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Belkin

Belkin is also trying out different vendors in its draft 802.11n N1 line. Figures 8-10 show three different versions of the F5D8011 N1 Wireless Notebook Card, used with both the N1 and N1 Vision routers.

The original V1 uses an Atheros 5008 chipset, like the Linksys WPC100 and D-Link DWA-652.

Belkin F5D8011 V1 board
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Figure 8: Belkin F5D8011 V1 board

The V2 switched to a Marvell TopDog chipset that uses a 88W8060 RF transceiver and 88W8360 single chip MAC/Baseband

Belkin F5D8011 V2 board
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Figure 9: Belkin F5D8011 V2 board

The V3, which has just recently started shipping, opts for Ralink's RT2800-series chipset. The RT2860 Baseband / MAC and RT2820 2.4 GHz transceiver support both 2T2R and 2T3R modes.

Belkin F5D8011 V3 board
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Figure 10: Belkin F5D8011 V3 board

If Wi-Fi 802.11n Draft 2.0 certification matters to you—and it should—you should note that the V3 is the only version that is Certified for 802.11n Draft 2.0.

Belkin also has cycled through vendors for its N1 Wireless Router (the one without the front-panel OLED display). The four versions are shown in Figures 11-14 below.

The original version board uses and Intel IPX series CPU and Atheros AR5008 chipset.

Belkin N1 router - original board
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Figure 11: Belkin N1 router - original board

The "B" version board (I'm going by the FCC ID designation) switched to a Marvell Top Dog based design. The FCC photos are too fuzzy to make out component part numbers.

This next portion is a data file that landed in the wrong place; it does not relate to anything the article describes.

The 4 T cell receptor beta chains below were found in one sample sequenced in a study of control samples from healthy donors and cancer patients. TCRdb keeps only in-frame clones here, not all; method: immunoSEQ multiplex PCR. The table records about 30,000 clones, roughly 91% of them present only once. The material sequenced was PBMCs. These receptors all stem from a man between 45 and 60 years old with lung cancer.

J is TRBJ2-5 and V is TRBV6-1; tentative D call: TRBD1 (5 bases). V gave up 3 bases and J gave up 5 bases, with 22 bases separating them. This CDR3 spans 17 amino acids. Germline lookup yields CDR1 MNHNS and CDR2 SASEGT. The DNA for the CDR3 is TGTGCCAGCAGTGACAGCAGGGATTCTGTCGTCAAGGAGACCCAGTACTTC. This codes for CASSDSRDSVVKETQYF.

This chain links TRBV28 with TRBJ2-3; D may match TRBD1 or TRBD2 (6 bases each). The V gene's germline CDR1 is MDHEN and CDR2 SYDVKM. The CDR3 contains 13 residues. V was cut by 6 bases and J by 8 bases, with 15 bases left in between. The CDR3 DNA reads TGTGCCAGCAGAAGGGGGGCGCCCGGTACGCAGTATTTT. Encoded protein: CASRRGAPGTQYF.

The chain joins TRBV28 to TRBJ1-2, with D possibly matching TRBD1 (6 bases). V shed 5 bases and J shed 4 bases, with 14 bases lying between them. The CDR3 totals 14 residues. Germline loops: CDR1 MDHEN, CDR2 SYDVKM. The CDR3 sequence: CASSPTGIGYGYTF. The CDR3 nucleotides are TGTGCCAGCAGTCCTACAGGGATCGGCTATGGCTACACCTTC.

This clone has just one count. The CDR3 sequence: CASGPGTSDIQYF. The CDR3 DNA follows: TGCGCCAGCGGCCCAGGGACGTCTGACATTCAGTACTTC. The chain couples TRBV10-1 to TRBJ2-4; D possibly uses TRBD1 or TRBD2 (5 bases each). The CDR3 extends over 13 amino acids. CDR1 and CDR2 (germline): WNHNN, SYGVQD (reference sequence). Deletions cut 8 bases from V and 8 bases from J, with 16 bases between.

Belkin N1 router - B version board
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Figure 12: Belkin N1 router - B version board

The "C" version moved on to trying out a Ralink-based design using the RT2800 series 2T3R chipset and RT1310 processor.

Belkin N1 router - C version board
Click to enlarge image

Figure 13: Belkin N1 router - C version board

And with the "D" Version, Belkin came full circle, back to using an Atheros AR5008 radio chipset. But this time also using an Atheros processor instead of the Intel IPX.

Belkin N1 router - D version board
Click to enlarge image

Figure 14: Belkin N1 router - D version board

This is perhaps the most extreme example I've seen of a vendor changing chipsets, while keeping the same model number. But at least Belkin provides a hardware version number information on its product boxes!

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